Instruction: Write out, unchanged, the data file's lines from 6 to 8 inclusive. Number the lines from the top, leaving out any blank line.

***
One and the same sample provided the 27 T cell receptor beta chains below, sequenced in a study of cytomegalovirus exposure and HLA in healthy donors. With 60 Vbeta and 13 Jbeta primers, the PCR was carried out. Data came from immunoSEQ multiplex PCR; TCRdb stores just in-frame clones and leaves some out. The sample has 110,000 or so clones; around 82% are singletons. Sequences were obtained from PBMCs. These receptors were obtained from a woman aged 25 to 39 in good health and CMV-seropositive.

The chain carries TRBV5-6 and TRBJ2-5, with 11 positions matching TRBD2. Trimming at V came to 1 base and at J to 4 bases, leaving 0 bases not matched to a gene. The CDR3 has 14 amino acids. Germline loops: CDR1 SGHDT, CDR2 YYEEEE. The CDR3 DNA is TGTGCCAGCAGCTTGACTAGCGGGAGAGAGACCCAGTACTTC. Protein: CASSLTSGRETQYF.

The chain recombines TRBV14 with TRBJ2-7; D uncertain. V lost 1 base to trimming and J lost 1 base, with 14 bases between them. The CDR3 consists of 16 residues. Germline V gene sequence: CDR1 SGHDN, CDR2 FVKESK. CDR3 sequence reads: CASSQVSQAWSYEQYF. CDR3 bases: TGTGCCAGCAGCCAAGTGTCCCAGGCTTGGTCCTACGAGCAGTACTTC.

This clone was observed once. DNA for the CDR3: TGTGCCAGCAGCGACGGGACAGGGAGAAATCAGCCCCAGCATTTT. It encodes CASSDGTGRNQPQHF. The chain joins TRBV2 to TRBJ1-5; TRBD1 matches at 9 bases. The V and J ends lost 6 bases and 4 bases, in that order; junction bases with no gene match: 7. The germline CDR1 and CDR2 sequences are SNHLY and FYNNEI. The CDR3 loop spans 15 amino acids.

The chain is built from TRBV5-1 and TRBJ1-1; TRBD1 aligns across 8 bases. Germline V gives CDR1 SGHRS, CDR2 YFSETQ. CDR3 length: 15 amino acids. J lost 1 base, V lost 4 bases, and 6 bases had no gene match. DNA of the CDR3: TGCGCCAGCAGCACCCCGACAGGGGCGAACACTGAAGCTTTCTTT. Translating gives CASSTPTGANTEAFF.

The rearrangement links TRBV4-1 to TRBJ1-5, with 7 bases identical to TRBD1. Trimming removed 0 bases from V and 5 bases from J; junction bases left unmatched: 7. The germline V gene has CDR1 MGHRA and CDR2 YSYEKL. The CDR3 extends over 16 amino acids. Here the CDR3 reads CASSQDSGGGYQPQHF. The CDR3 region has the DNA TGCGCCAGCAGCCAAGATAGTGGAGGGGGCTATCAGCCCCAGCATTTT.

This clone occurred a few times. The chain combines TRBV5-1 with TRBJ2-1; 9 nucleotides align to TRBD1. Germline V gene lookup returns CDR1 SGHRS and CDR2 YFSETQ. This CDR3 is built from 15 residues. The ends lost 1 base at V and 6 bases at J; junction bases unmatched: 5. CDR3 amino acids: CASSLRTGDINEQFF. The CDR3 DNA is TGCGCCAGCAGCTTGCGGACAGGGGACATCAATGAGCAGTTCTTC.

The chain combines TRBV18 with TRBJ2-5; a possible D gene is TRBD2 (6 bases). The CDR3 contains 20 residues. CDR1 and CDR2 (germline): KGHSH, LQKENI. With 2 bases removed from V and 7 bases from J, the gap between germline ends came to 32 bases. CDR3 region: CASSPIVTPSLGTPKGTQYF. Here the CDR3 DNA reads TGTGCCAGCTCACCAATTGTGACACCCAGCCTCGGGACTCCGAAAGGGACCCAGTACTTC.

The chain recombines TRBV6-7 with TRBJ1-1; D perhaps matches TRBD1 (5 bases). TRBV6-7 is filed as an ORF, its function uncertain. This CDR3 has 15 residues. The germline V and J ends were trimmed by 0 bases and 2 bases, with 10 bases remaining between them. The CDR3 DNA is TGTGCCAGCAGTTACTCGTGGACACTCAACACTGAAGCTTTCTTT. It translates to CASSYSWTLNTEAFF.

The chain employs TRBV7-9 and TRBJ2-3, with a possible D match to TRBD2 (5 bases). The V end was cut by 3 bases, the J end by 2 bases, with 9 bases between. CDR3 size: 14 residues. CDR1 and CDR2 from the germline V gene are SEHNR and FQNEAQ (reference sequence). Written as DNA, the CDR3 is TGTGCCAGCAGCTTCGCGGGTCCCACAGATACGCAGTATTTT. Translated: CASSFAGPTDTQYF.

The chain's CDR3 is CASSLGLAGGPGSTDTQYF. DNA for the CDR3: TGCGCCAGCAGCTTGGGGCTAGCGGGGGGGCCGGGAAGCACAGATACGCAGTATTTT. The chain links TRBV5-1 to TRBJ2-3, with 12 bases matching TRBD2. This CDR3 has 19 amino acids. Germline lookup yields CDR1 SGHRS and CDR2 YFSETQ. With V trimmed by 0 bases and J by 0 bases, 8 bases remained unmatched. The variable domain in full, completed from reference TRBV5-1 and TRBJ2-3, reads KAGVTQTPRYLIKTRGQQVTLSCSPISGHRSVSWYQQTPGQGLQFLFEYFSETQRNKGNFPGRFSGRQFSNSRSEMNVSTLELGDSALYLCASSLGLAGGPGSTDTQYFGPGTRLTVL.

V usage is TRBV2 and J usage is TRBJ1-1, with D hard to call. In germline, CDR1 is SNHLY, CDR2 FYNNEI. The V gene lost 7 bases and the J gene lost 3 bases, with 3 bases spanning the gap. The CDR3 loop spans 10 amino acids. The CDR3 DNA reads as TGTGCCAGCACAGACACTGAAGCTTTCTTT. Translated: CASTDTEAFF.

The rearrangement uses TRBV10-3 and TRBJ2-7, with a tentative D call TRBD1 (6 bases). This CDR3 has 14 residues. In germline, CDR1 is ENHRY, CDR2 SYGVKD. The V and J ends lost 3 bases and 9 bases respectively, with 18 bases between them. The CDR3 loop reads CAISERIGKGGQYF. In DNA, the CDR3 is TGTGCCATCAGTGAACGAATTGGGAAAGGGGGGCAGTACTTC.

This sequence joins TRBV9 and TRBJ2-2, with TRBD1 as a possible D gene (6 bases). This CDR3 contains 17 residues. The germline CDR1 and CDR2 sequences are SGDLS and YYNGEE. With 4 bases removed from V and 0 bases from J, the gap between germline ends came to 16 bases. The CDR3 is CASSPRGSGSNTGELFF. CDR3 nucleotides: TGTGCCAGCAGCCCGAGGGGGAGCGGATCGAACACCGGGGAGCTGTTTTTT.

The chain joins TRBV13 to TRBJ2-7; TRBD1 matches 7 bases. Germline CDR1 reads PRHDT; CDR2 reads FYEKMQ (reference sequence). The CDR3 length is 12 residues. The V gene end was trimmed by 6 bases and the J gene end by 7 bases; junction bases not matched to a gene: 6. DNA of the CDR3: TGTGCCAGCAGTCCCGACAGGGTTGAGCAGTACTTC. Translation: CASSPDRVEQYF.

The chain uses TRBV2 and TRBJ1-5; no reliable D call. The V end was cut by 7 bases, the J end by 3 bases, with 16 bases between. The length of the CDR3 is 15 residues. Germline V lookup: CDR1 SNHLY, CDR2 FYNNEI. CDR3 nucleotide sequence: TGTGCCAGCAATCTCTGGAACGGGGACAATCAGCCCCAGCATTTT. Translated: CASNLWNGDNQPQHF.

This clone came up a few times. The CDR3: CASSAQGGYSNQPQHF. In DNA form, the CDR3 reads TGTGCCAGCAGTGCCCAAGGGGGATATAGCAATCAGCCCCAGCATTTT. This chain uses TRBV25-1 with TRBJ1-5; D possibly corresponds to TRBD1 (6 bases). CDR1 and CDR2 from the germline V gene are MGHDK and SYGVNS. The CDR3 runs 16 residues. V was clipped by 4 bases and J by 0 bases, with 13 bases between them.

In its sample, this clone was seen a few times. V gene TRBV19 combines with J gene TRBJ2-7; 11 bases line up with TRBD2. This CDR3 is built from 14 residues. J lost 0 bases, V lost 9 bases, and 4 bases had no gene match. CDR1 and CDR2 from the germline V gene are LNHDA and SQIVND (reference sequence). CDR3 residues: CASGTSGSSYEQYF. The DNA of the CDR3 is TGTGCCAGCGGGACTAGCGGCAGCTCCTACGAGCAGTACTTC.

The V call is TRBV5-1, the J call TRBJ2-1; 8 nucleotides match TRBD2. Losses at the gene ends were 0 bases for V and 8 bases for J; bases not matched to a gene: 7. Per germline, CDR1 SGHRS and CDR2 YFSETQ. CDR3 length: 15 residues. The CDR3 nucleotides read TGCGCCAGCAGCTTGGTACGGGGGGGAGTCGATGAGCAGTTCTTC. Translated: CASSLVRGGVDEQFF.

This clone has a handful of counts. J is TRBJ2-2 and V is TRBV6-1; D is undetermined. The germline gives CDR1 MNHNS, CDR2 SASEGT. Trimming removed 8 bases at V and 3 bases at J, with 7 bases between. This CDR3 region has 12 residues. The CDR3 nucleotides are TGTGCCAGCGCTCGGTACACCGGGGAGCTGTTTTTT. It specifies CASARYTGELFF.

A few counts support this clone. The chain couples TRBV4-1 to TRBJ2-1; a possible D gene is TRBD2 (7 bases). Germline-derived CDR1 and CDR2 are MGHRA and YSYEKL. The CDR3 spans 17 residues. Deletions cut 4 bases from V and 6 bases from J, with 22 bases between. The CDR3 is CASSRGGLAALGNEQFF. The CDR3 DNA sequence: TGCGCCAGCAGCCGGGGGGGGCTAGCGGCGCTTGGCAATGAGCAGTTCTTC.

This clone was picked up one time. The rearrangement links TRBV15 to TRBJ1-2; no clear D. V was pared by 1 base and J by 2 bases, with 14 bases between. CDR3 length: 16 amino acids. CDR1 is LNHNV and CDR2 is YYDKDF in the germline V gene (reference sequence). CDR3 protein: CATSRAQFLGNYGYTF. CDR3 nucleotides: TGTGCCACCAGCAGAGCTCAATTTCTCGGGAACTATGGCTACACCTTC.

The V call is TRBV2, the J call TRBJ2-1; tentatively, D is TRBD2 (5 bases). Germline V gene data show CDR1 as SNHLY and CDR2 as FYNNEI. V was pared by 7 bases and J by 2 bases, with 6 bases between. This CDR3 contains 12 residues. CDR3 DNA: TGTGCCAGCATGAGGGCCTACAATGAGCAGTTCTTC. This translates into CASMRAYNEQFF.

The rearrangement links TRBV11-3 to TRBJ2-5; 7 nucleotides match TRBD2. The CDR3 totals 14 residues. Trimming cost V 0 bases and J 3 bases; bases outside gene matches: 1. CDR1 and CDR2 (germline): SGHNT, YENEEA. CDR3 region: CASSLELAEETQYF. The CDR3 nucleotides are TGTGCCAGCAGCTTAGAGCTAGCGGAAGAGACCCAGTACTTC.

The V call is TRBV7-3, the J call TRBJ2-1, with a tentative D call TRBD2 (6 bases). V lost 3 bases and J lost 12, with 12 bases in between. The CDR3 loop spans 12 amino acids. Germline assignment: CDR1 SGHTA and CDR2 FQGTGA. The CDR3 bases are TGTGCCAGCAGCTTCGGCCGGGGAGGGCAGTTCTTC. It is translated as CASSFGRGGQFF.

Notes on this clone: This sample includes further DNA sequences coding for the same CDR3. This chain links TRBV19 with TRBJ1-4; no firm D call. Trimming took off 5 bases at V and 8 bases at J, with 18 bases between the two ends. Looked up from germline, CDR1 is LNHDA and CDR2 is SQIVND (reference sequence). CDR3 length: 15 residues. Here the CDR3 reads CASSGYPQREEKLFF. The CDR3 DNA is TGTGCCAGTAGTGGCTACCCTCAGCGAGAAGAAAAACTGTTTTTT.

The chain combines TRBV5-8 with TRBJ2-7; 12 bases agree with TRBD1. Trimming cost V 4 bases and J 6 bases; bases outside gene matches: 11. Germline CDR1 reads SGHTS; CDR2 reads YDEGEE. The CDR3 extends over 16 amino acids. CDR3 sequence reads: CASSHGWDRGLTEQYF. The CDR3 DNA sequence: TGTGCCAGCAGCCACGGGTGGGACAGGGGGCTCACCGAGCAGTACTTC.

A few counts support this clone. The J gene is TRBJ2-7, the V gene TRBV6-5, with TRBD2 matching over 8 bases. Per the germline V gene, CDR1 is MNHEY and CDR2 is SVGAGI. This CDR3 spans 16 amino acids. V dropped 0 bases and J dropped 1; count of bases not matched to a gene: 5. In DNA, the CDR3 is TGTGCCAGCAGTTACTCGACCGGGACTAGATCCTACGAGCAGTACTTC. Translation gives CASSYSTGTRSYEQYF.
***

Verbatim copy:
The rearrangement links TRBV4-1 to TRBJ1-5, with 7 bases identical to TRBD1. Trimming removed 0 bases from V and 5 bases from J; junction bases left unmatched: 7. The germline V gene has CDR1 MGHRA and CDR2 YSYEKL. The CDR3 extends over 16 amino acids. Here the CDR3 reads CASSQDSGGGYQPQHF. The CDR3 region has the DNA TGCGCCAGCAGCCAAGATAGTGGAGGGGGCTATCAGCCCCAGCATTTT.

This clone occurred a few times. The chain combines TRBV5-1 with TRBJ2-1; 9 nucleotides align to TRBD1. Germline V gene lookup returns CDR1 SGHRS and CDR2 YFSETQ. This CDR3 is built from 15 residues. The ends lost 1 base at V and 6 bases at J; junction bases unmatched: 5. CDR3 amino acids: CASSLRTGDINEQFF. The CDR3 DNA is TGCGCCAGCAGCTTGCGGACAGGGGACATCAATGAGCAGTTCTTC.

The chain combines TRBV18 with TRBJ2-5; a possible D gene is TRBD2 (6 bases). The CDR3 contains 20 residues. CDR1 and CDR2 (germline): KGHSH, LQKENI. With 2 bases removed from V and 7 bases from J, the gap between germline ends came to 32 bases. CDR3 region: CASSPIVTPSLGTPKGTQYF. Here the CDR3 DNA reads TGTGCCAGCTCACCAATTGTGACACCCAGCCTCGGGACTCCGAAAGGGACCCAGTACTTC.